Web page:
Tai Chi – Primary Control in the Alexander Technique (Pain)(Strain)(Posture)(Injuries)(Albuquerque)

by ethankind on May 23, 2012

This ebook, Tai Chi and the Alexander Technique Principles of Good Body Use, is published on this website in a PDF format. It is very detailed and practical, and it will give you the physical tools you need to take the limits off of your ability to do tai chi with ease, elegance, poise, and released joints.
This ebook is also for sale on all AMAZON websites in a KINDLE format.
Located in Albuquerque, New Mexico, U.S.A. (MOVEMENT THERAPY)

Primary Control is the basis of organized, coordinated, and elegant tai chi in the Alexander Technique. When a tai chi practitioner is doing tai chi with the most organized posture and movements possible, then the head is leading the tai chi practitioner’s spine upward, even as the tai chi practitioner does moves that require balance and bending knees. All of this is done with a decompressed, vertically balanced, and aligned spine.

This means that all of the nerves that radiate from the spinal cord have no pressure on them. So, the nerves can send the signals from the brain for movement and/or muscular support, as you do tai chi, without being slowed down by the vertebrae and muscles pinching the nerves.

The brain and spinal cord always organize the movement that the body produces, but when the Primary Control is interfered with by muscular tension, compression, and poor posture, then that organization is poor organization. THE ALEXANDER TECHNIQUE IS ALL ABOUT THE QUALITY OF A TAI CHI PRACTITIONER’S POSTURE AND TECHNIQUE.

The Alexander Technique recognizes that any wear and tear and physical pain to the tai chi practitioner is caused by how you MOVE, not by the difficulty of the forms and how much time you spend doing them.

The assumption in the Alexander Technique is that we are born with an innate ability to move with beautiful Primary Control, and that babies crawl with the head leading a lengthening spine naturally, given that the baby is healthy in a healthy environment.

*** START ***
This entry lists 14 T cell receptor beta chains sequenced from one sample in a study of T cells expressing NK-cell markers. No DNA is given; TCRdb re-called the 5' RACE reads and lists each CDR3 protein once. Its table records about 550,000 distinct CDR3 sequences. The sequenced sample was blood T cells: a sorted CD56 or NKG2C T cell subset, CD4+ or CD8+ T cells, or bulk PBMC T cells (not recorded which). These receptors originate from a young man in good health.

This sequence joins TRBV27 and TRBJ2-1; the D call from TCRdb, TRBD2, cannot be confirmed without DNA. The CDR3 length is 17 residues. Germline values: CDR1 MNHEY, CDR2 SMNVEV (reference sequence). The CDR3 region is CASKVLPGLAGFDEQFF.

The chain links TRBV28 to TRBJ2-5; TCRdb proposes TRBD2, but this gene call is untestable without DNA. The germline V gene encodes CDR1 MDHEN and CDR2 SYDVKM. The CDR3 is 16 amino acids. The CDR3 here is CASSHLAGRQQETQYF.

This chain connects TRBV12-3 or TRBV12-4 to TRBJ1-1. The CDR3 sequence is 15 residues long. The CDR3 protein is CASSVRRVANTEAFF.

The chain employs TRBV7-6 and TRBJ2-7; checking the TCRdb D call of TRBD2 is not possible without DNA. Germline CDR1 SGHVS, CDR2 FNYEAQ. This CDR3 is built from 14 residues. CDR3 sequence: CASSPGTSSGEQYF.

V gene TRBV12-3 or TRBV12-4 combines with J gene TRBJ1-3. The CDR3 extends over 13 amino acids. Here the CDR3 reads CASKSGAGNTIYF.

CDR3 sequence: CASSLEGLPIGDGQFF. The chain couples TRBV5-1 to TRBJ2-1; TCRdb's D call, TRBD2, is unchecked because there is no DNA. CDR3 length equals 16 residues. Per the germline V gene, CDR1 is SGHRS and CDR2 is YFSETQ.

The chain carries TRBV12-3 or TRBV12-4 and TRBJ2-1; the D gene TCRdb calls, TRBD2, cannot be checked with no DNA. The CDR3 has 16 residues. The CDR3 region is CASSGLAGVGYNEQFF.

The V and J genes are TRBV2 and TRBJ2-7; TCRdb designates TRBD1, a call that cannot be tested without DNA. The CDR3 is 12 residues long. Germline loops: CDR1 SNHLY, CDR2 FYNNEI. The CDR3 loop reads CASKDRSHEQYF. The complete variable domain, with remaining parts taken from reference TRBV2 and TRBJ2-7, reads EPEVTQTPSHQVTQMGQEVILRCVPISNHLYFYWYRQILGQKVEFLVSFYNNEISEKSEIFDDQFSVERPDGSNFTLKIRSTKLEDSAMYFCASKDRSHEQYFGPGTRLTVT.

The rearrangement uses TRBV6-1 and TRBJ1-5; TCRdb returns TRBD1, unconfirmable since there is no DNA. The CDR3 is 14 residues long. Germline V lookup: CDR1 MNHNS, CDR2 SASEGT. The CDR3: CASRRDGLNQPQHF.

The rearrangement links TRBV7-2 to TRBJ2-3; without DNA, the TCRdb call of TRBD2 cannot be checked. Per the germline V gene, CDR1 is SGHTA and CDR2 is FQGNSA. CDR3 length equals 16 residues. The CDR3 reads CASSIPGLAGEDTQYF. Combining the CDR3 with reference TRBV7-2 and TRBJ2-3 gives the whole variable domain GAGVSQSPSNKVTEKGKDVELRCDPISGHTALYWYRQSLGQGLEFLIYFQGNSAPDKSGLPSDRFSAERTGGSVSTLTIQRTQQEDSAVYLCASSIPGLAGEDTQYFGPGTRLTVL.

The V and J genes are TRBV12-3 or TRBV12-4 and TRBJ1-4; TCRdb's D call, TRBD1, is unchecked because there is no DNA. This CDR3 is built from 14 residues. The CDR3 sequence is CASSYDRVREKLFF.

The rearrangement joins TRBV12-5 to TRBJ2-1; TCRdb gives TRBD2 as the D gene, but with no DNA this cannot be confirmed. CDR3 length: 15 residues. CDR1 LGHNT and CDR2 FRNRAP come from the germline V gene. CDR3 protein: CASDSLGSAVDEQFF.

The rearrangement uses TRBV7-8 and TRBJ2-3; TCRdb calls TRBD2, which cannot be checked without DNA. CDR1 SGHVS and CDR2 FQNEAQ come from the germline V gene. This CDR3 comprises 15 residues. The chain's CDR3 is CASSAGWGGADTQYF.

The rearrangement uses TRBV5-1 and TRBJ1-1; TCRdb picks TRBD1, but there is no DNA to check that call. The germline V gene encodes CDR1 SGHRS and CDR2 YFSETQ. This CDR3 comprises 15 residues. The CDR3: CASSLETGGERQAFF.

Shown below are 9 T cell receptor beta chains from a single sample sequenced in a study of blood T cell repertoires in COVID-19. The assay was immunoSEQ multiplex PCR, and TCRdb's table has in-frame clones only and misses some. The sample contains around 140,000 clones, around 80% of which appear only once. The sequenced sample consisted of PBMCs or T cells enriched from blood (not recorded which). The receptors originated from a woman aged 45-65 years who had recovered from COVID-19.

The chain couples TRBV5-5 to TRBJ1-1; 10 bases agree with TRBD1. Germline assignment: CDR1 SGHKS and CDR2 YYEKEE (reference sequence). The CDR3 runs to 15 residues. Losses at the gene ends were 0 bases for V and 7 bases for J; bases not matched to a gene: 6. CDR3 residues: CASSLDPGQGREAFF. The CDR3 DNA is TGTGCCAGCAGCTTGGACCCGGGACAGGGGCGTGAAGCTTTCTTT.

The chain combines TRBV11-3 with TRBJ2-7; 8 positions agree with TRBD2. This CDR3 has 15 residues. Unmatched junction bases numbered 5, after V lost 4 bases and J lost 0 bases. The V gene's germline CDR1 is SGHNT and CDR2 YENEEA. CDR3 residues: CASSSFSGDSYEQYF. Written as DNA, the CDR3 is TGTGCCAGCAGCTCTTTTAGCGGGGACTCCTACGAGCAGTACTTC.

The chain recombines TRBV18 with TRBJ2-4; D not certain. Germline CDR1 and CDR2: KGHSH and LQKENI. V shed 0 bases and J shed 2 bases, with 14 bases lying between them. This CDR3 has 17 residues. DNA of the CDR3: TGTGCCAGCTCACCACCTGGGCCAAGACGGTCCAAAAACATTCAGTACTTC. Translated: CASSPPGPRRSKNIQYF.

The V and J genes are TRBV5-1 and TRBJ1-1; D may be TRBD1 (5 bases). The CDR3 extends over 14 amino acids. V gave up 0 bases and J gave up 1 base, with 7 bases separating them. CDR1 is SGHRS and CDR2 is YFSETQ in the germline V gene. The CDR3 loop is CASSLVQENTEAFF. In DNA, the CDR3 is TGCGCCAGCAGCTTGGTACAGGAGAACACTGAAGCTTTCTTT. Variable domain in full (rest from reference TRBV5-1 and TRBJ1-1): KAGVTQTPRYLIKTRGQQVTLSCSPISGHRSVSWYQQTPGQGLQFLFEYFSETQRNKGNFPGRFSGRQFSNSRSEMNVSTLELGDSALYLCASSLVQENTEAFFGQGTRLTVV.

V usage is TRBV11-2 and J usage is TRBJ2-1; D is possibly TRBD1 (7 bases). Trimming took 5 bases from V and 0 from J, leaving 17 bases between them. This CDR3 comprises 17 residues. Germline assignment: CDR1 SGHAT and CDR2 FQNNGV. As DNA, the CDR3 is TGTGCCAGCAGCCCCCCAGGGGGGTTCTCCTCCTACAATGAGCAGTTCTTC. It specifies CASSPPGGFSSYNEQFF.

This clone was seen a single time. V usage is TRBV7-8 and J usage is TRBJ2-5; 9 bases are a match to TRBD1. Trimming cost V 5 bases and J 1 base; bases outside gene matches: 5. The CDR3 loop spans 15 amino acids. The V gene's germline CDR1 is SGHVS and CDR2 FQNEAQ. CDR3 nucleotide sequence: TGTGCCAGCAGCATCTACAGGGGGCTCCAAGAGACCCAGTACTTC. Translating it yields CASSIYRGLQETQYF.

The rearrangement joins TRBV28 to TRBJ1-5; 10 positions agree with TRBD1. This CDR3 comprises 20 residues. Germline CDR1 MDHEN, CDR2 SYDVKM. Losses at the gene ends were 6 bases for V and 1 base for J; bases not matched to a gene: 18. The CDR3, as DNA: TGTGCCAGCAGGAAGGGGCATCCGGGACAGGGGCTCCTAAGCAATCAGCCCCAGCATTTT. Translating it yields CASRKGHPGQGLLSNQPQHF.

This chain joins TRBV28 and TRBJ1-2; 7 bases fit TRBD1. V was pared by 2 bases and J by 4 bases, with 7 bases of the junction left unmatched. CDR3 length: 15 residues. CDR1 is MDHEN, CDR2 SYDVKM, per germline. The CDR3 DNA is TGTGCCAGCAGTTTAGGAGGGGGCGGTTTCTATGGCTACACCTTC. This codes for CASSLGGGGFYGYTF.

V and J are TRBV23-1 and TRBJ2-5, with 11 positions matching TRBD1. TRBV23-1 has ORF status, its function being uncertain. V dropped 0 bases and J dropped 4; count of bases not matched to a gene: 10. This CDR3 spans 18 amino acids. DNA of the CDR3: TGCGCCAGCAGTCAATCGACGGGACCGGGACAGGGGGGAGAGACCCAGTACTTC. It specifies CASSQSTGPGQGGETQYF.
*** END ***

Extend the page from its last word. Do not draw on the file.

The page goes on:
If you were to observe a 1,000 tai chi practitioners, you’d be hard put to see one tai chi practitioner moving with beautiful true Primary Control (given that none of them had done any Alexander Technique work). True Primary Control is the flow of the head upward, an upward vector. A vector is a direction, not an immobilized place to be. What does tai chi without a compromised Primary Control look like?

The tai chi practitioner moves fully upright with free knees with a completely mobile body (not trying to stand straight). The tai chi practitioner’s neck is free and the practitioner is aware that the head is leading a lengthening spine upward, which means that the tai chi practitioner is able to see the room and continue to lead a lengthening spine upward with the head.

This means that the tai chi practitioner is completely engaged in the form without hunkering down. This fully upward lengthening mobile posture balancing on free legs and bending knees on grounded feet, gives the tai chi practitioner a balanced torso, so that the tai chi practitioner can effortlessly move the arms, the torso, and the legs, as he or she flows through the movements.

When the tai chi practitioner’s body is organized by the Primary Control, then the practitioner is free to place all of his or her awareness on a tai chi technique that isn’t being compromised by a compromised Primary Control. In other words, if the tai chi practitioner’s body is collapsed or over-tense with poor head/neck/spine organization, then the pure specific tai chi technique of the tai chi practitioner can never be what it would be, since it is not backed up by a balanced body.


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